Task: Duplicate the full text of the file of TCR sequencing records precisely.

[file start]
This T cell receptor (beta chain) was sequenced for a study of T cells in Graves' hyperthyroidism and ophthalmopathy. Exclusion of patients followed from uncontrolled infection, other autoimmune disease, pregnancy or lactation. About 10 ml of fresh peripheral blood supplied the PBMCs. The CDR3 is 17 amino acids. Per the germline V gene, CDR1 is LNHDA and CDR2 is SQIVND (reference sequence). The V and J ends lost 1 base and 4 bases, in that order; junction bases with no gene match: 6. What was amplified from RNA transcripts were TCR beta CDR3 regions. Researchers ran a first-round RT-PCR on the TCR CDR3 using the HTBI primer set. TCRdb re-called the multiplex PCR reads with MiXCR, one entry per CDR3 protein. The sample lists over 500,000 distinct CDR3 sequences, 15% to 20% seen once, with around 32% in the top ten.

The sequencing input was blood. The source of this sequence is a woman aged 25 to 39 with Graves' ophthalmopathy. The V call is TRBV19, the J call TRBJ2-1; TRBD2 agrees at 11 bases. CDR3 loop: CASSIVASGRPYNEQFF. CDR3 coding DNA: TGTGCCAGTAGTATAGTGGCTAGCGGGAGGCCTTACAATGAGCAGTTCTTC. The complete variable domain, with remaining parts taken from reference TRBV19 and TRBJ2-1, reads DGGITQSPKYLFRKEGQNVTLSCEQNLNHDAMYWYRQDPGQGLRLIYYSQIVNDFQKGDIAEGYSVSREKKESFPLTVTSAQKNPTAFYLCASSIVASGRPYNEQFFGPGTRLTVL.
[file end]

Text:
This T cell receptor (beta chain) was sequenced for a study of T cells in Graves' hyperthyroidism and ophthalmopathy. Exclusion of patients followed from uncontrolled infection, other autoimmune disease, pregnancy or lactation. About 10 ml of fresh peripheral blood supplied the PBMCs. The CDR3 is 17 amino acids. Per the germline V gene, CDR1 is LNHDA and CDR2 is SQIVND (reference sequence). The V and J ends lost 1 base and 4 bases, in that order; junction bases with no gene match: 6. What was amplified from RNA transcripts were TCR beta CDR3 regions. Researchers ran a first-round RT-PCR on the TCR CDR3 using the HTBI primer set. TCRdb re-called the multiplex PCR reads with MiXCR, one entry per CDR3 protein. The sample lists over 500,000 distinct CDR3 sequences, 15% to 20% seen once, with around 32% in the top ten.

The sequencing input was blood. The source of this sequence is a woman aged 25 to 39 with Graves' ophthalmopathy. The V call is TRBV19, the J call TRBJ2-1; TRBD2 agrees at 11 bases. CDR3 loop: CASSIVASGRPYNEQFF. CDR3 coding DNA: TGTGCCAGTAGTATAGTGGCTAGCGGGAGGCCTTACAATGAGCAGTTCTTC. The complete variable domain, with remaining parts taken from reference TRBV19 and TRBJ2-1, reads DGGITQSPKYLFRKEGQNVTLSCEQNLNHDAMYWYRQDPGQGLRLIYYSQIVNDFQKGDIAEGYSVSREKKESFPLTVTSAQKNPTAFYLCASSIVASGRPYNEQFFGPGTRLTVL.